This week, we opened our contemplation to include the experience of thoughts and emotions. This is an immensely rich area to investigate. And I hope you enjoy these reflections.
- “The mind is not our own, but we’re still responsible for it anyway,” says Sayadaw U Tejaniya. This statement acknowledges the out-of-control nature of the thinking mind and yet refers to how we become more accountable to the unpredictable content of our mind as the meditation unfolds.
- We now practice in a way that opens the awareness to include the experience of our thinking and emotional lives so that we can comprehend the true nature of what a thought or an emotion really is. We don’t practice to go to war with thoughts or to eradicate thinking.
- When we’re not mindful or aware, our tendency is to be completely lost in the assumed validity of our emotional and thought expressions. When we unconsciously identify with thoughts, we are literally trapped within the distorted view that these concepts represent.
- With awareness, we start to see through the content of the thought/emotion and we see the thought as process – simply as a momentary event in consciousness, arising and passing away, without any intrinsic power.
Basic Instructions, Part II:
- Begin by relaxing and allowing the mind to receive the sensations of the breath.
- As the mind establishes some stability in the present moment, allow that relaxed presence to open and broaden, quietly observing all experiences arising within the present moment.
- The rule of thumb is to be aware of the most predominant aspect of your experience, moment by moment.
- The awareness is now inclusive of the full spectrum of experience, including physical sensations other than the breath, such as thoughts, emotions, sounds, etc.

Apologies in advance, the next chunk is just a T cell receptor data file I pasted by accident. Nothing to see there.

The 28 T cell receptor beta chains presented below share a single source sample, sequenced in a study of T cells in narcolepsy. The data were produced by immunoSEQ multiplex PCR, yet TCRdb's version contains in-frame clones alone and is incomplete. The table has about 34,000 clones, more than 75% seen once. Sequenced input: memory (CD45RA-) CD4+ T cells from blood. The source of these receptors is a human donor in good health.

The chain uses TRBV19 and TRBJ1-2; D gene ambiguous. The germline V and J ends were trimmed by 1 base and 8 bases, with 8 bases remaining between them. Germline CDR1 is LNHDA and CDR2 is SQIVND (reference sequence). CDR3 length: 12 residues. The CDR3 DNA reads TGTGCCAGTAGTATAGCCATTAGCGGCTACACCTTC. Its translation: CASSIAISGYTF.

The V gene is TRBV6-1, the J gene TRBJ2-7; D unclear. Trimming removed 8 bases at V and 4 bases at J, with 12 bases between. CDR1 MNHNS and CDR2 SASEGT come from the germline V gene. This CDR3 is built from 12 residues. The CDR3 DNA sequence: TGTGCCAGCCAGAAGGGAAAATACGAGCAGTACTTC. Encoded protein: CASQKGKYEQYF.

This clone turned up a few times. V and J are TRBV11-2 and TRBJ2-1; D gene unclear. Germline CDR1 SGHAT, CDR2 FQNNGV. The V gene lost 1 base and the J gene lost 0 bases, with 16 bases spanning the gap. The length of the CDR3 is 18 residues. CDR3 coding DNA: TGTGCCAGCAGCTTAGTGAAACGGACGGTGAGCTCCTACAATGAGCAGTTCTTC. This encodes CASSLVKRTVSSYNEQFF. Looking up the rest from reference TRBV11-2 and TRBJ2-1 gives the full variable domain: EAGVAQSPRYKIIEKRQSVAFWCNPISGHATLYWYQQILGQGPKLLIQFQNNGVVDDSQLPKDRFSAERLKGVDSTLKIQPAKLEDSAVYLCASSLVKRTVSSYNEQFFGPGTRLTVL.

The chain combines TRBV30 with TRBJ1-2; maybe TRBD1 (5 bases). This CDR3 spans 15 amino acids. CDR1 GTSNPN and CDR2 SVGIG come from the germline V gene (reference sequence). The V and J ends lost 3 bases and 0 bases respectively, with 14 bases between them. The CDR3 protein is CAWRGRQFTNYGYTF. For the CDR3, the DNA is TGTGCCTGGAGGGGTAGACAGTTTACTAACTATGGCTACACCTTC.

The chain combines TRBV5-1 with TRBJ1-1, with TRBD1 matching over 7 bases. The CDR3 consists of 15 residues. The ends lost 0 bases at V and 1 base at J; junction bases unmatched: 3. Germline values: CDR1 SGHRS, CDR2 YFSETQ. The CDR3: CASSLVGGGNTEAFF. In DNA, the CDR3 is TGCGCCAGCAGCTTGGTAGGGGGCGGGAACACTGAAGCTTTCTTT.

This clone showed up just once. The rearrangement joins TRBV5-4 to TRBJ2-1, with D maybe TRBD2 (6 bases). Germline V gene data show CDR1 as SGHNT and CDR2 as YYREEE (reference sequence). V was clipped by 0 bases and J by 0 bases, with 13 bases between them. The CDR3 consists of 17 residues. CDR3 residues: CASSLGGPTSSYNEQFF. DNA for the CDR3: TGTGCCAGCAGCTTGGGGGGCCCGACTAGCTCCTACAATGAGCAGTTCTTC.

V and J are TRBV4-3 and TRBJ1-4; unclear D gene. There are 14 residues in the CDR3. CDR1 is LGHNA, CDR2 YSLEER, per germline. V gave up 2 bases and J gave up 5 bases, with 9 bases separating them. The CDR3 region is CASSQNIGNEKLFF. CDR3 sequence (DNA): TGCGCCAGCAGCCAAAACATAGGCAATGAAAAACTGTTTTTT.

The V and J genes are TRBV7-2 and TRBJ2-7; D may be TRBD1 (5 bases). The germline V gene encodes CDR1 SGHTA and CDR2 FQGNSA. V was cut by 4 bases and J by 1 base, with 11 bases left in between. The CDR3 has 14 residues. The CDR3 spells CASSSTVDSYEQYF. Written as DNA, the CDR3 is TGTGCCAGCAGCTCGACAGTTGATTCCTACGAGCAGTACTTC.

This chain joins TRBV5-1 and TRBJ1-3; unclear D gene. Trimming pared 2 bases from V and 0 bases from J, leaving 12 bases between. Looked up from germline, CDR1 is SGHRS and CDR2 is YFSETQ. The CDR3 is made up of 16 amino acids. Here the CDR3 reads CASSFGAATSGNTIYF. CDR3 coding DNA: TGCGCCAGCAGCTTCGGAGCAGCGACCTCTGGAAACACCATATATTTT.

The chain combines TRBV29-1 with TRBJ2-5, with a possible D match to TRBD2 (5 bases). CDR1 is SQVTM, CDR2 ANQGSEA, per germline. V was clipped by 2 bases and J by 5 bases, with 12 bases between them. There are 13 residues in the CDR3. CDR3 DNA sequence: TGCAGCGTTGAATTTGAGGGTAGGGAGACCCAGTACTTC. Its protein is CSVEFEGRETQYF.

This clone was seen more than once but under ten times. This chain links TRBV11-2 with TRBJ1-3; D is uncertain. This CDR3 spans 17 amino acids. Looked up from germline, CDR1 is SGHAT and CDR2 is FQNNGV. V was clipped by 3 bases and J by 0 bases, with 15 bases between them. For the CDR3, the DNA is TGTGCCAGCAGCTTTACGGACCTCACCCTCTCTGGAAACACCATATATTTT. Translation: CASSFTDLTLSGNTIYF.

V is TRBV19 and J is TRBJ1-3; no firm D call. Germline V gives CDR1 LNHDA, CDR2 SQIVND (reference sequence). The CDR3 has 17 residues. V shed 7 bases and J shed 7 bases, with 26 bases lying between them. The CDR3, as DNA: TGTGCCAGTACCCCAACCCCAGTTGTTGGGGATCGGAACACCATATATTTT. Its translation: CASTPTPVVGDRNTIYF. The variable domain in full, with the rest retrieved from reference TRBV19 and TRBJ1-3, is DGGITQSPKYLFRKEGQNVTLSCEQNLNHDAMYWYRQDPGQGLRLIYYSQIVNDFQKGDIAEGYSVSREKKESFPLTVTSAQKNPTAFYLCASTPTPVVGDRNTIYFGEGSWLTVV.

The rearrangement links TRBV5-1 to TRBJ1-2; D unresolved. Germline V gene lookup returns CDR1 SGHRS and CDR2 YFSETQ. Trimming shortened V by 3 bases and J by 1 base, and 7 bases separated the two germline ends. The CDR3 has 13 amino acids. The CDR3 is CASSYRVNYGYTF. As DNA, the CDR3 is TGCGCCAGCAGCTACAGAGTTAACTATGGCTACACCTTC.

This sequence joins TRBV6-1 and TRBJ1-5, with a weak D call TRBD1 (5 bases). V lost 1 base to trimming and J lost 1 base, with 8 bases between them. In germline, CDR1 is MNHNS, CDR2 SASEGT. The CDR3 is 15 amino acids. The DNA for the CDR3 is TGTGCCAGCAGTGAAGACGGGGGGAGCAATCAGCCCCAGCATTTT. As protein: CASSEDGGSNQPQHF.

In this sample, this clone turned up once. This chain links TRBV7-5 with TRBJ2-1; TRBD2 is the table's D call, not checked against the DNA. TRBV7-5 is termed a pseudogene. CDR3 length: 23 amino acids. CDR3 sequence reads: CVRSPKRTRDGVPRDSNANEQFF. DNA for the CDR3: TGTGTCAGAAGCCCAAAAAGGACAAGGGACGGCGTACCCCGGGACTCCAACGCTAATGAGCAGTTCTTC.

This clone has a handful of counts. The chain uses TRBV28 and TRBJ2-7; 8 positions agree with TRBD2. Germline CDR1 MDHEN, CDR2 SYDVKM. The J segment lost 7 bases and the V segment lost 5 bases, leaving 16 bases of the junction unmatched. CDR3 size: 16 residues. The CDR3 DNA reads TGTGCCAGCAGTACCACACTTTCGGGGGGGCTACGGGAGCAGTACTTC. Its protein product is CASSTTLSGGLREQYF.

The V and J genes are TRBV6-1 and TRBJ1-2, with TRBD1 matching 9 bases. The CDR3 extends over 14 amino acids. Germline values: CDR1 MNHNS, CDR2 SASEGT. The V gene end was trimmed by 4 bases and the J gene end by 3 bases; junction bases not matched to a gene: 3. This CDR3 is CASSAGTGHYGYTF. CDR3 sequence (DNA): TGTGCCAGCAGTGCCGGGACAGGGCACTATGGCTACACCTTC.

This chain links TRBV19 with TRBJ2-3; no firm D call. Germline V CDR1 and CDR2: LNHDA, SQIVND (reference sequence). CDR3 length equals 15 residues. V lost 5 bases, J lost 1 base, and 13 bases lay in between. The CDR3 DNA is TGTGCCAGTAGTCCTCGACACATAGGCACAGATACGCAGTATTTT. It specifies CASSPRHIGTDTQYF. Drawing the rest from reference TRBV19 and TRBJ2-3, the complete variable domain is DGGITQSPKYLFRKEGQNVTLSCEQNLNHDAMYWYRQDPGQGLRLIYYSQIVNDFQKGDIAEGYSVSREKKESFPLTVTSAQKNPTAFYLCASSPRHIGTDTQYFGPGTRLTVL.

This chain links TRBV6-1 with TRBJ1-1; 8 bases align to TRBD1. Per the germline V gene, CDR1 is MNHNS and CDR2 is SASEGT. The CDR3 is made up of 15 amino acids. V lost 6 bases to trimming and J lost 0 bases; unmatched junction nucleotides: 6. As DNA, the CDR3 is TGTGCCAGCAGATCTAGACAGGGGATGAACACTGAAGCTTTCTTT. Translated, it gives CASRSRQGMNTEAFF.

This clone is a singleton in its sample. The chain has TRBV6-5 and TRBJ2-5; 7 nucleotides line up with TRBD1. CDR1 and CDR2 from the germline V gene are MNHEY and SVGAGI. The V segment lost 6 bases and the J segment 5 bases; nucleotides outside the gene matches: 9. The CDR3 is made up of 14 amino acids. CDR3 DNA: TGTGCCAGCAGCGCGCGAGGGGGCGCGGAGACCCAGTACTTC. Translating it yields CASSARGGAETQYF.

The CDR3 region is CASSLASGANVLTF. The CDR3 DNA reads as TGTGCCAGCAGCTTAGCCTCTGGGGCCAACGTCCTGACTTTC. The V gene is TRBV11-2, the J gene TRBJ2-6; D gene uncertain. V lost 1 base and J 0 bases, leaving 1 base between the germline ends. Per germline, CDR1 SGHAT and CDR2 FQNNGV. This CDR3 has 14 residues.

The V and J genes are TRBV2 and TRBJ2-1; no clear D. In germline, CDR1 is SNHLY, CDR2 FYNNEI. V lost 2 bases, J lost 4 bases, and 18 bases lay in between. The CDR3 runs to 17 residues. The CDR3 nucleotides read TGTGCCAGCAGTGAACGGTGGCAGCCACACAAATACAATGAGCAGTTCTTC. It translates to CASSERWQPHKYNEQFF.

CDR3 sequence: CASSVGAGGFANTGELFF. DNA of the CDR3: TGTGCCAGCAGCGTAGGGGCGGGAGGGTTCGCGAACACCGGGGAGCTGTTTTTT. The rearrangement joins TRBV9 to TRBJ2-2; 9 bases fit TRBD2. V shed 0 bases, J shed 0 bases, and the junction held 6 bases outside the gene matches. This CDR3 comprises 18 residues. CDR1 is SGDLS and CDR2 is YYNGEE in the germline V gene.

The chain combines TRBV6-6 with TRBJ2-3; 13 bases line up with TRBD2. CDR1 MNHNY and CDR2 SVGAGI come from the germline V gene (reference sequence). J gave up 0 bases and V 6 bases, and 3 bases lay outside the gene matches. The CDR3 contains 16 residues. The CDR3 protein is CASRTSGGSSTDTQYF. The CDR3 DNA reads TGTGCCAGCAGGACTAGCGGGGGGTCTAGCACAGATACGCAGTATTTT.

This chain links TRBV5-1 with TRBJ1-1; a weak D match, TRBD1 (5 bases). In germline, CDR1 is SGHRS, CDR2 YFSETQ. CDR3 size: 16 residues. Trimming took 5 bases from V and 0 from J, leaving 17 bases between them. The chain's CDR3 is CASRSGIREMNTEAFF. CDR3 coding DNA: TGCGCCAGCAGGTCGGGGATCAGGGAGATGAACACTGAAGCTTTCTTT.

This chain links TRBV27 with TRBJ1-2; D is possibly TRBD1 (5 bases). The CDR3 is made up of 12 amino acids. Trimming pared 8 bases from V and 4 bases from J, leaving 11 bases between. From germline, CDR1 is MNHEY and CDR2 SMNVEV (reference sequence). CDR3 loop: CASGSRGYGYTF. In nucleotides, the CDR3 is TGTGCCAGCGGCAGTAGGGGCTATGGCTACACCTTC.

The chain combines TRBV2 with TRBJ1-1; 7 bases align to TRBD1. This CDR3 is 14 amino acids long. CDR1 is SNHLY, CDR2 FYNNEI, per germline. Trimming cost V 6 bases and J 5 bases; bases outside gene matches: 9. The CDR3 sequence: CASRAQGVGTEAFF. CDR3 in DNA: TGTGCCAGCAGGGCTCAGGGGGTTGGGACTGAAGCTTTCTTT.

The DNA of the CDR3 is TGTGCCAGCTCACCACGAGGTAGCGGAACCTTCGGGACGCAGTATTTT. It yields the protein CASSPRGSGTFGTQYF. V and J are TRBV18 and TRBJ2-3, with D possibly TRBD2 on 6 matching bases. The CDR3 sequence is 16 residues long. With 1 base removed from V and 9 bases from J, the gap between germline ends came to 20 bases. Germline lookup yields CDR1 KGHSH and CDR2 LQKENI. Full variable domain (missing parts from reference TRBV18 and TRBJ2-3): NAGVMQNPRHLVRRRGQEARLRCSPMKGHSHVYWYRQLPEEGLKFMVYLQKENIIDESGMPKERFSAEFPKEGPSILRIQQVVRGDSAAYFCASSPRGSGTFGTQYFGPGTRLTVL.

- In particular, become interested in the process of thinking, itself, observing what happens to a thought each and every time you become aware of a thought.
- Remember to practice with no agenda whatsoever. We’re not going anywhere, or becoming anything other than what we already are. We’re simply training our awareness to see our experience as clearly as possible so that a correct orientation to that experience can then be established.
- Be on the look-out for the Five Hindrances: Desire, Aversion, Sleepiness, Restlessness and Doubt. When not seen, they propel us around like a puppet… but when we become aware of their presence, they are just like any other mind-state – inherently empty.
- Add another five minutes to your daily sitting practice for a total of 10.
- Choose one activity that you do on a regular basis (ie. making coffee, brushing your teeth, starting your car, etc.) and practice being as mindful as possible for that one activity in daily life.
- Make an investigation of a mind-state that feels most problematic. Apply Rodney Smith’s RAIN formula (Recognize the state, Accept and allow the state of mind, take Interest in the state of mind, Non-identification – don’t make a ‘me’ out of the state).
Dharma talk by Sharon Salzberg on the Five Hindrances, found here.
Originally published on August 10, 2010